TELE-MEDICINE Fraud, Abuse and New Barriers!

Telemedicine: Fraud and Abuse During the COVID Pandemic

By Susan Walberg

The COVID-19 pandemic has brought with it huge challenges for people all over the world; not only the obvious health-related concerns but also shutdowns, unemployment, financial difficulties, and a variety of lifestyle changes as a result.

When the COVID pandemic struck, CMS quickly recognized that access to care would be an issue, with healthcare resources strained and many providers or suppliers shutting down their offices or drastically limiting availability. Patients who needed routine care or follow-up visits were at risk for not receiving services during a time when healthcare providers were scrambling to enhance infection control measures and implement other new safety standards to protect patients and healthcare workers.

The Centers for Medicare and Medicaid Services (CMS) has responded by easing restrictions and regulatory burdens in order to allow patients to receive the healthcare services they need without undue access challenges. One key area that has changed is the restrictions related to telehealth services, which were previously only paid by Medicare under certain circumstances, such as patients living in remote areas.

Among the changes and waivers CMS has offered, telemedicine reimbursement is among the more significant. Telemedicine services, which includes office visits and ‘check ins’ are now allowed and reimbursed by Medicare. In addition to reimbursement changes, CMS has also relaxed the HIPAA privacy and information security enforcement standards, paving the way for providers to adopt a new model of providing services electronically.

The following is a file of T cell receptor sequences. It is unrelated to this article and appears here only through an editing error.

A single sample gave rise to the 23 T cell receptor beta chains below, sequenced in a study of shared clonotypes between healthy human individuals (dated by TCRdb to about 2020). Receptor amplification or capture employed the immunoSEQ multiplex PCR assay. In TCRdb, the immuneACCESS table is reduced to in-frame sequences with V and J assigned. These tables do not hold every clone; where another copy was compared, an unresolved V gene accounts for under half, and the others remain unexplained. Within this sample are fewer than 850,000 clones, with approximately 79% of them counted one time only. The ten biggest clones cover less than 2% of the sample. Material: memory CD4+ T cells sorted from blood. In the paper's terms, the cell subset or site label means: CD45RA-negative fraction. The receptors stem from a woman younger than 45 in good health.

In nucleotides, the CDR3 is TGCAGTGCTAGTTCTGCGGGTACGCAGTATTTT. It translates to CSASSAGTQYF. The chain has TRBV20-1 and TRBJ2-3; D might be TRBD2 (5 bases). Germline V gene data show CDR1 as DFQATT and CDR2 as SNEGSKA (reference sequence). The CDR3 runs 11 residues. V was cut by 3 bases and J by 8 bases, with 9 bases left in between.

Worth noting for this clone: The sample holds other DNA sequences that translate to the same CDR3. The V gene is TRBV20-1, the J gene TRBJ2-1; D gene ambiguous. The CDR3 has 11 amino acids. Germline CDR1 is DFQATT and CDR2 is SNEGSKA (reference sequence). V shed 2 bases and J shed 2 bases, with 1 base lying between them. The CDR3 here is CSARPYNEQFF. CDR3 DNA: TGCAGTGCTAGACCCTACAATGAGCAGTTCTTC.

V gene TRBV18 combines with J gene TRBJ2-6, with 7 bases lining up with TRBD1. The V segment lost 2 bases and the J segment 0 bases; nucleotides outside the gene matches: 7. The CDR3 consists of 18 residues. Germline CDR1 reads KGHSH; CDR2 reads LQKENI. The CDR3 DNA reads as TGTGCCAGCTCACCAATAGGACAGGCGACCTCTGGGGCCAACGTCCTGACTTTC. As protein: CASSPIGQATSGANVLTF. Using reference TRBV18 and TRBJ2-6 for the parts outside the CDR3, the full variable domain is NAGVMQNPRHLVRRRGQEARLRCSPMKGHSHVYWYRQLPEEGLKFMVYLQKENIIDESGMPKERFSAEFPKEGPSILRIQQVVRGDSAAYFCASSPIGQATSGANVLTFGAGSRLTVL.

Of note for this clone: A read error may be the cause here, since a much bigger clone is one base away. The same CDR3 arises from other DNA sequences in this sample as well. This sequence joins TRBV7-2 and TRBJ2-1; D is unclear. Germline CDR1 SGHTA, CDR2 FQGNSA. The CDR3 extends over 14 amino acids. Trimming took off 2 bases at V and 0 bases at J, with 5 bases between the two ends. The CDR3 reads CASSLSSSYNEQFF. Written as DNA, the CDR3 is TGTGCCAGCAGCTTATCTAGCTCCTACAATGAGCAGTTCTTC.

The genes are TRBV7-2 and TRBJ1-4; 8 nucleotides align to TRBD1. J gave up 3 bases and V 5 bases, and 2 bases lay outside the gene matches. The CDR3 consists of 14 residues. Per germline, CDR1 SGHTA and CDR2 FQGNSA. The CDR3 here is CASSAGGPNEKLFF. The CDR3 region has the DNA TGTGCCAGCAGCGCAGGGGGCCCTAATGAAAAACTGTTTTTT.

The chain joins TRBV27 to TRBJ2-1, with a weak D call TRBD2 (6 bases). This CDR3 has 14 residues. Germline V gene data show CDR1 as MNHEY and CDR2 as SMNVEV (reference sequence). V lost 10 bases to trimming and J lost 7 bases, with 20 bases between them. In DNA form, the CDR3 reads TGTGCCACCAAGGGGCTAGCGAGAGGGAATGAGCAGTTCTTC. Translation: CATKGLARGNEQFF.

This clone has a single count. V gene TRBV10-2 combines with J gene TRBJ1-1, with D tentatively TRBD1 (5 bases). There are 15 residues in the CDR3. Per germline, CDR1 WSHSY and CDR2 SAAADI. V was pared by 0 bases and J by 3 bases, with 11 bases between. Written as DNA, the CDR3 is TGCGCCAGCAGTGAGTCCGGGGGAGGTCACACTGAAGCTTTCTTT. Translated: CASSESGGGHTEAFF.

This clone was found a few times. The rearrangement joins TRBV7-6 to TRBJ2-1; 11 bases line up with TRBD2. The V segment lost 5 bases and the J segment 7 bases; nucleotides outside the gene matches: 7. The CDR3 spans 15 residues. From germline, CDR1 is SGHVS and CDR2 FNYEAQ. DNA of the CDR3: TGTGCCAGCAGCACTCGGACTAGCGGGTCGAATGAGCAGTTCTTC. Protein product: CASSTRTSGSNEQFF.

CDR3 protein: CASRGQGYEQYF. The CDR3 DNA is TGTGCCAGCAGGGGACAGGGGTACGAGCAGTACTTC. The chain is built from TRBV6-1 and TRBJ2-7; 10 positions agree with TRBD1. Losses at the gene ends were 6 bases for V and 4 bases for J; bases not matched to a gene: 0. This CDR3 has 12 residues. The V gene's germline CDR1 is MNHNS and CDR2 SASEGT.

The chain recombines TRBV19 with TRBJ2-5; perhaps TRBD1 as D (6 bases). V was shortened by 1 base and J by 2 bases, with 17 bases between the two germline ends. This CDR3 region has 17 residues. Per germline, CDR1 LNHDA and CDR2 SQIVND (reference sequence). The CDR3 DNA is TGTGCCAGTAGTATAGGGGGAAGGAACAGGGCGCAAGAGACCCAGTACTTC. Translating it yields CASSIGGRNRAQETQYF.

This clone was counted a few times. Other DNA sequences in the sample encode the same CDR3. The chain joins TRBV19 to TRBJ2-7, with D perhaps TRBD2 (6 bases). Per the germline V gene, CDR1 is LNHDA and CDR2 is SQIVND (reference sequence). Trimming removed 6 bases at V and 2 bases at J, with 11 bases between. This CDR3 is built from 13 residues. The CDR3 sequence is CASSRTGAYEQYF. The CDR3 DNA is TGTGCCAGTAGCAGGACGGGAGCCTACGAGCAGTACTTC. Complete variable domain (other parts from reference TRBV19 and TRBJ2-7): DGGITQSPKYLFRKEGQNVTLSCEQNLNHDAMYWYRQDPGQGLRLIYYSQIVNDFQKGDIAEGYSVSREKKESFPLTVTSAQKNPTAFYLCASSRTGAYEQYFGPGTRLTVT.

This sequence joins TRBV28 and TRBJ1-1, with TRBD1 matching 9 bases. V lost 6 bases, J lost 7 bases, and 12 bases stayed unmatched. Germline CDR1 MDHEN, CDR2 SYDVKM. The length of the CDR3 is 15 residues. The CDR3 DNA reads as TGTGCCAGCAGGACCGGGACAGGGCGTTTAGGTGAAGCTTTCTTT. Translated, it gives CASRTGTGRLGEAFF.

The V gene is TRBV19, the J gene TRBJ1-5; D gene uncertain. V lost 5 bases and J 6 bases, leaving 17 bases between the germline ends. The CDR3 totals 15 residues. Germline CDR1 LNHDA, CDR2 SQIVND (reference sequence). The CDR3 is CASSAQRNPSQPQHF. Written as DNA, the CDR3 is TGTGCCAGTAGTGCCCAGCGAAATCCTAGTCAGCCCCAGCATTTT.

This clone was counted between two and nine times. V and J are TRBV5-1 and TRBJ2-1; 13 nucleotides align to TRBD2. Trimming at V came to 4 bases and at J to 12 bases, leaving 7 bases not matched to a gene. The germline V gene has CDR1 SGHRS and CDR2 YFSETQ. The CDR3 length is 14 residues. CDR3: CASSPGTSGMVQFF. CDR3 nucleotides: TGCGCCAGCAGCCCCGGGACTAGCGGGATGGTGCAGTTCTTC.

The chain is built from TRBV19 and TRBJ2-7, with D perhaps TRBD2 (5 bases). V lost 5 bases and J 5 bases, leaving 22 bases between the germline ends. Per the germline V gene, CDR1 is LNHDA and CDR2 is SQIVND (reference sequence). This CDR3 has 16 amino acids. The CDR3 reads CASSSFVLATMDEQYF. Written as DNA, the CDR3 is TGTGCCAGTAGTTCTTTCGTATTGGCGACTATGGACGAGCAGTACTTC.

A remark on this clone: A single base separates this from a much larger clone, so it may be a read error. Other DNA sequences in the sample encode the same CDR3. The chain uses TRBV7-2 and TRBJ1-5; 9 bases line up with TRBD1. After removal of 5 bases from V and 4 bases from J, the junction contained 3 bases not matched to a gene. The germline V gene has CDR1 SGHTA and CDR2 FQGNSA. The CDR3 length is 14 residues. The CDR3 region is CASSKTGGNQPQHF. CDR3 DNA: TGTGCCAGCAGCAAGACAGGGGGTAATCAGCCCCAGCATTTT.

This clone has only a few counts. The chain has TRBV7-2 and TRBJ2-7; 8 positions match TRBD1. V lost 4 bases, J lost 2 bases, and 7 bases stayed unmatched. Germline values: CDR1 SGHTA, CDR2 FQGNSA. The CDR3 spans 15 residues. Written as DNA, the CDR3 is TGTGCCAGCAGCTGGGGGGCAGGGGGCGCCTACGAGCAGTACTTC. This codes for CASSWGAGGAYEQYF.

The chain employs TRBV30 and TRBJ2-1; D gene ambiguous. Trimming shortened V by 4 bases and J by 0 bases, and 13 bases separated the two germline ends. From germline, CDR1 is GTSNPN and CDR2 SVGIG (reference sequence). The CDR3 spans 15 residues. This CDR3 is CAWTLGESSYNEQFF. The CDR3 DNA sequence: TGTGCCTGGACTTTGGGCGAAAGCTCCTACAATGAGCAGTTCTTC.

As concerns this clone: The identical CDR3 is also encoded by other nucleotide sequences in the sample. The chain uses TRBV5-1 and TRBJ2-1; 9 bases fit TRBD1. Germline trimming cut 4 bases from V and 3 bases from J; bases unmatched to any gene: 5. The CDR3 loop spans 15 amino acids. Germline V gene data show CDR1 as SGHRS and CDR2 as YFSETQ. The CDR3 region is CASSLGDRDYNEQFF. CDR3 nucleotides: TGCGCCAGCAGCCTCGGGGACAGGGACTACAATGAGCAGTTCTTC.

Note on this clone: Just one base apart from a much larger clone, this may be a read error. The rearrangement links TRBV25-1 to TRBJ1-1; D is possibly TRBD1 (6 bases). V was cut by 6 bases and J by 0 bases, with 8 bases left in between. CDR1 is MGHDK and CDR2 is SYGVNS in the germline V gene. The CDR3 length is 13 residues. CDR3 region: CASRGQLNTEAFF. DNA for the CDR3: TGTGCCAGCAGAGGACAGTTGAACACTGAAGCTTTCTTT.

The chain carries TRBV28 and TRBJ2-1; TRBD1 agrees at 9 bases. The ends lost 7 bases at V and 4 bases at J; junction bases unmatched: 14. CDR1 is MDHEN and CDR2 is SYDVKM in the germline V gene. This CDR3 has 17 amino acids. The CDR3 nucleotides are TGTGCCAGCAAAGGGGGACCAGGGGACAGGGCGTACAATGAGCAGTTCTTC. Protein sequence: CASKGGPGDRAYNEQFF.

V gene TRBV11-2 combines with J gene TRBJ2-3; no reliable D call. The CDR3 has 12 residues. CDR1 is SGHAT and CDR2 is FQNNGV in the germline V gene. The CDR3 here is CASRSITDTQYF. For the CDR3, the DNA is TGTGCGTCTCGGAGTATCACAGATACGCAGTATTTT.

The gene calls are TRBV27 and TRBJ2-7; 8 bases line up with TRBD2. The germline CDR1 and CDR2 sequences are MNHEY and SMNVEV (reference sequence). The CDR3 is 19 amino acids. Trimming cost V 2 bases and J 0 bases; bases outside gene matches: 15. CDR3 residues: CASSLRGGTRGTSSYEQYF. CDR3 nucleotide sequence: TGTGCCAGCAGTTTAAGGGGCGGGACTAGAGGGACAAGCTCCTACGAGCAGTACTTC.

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What Exactly is a PONZI SCHEME; etc?


By Dr. David E. Marcinko MBA CMP®

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A Ponzi scheme (/ˈpɒnzi/, Italian: [ˈpontsi]) is a form of fraud that lures investors and pays profits to earlier investors with funds from more recent investors. Recall Bernie Madoff.


The scheme leads victims to believe that profits are coming from legitimate business activity (e.g., product sales or successful investments), and they remain unaware that other investors are the source of funds. A Ponzi scheme can maintain the illusion of a sustainable business as long as new investors contribute new funds, and as long as most of the investors do not demand full repayment and still believe in the non-existent assets they are purported to own.


A pyramid scheme is a business model that recruits members via a promise of payments or services for enrolling others into the scheme, rather than supplying investments or sale of products. As recruiting multiplies, recruiting becomes quickly impossible, and most members are unable to profit; as such, pyramid schemes are unsustainable and often illegal.



How to Spot and Protect Yourself From Investment Fraud

Pyramid schemes have existed for at least a century in different guises. Some multi-level marketing plans have been classified as pyramid schemes.

And, there are MANY other schemes in the financial services sector.


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IRS Cracking Down on Tax Identity Fraud

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About Stolen Identity Refund Fraud [SIRF]

[By Children’s Home Society of Florida Foundation]

The IRS, the Justice Department and Congress all recognize that stolen identity refund fraud (SIRF) is a major and growing problem. With the increase in electronic filing, individuals are obtaining the Social Security numbers and names of other persons and filing to claim their tax refunds. The Justice Department estimates that there could be up to $26 billion in fraudulent refunds over the next five years.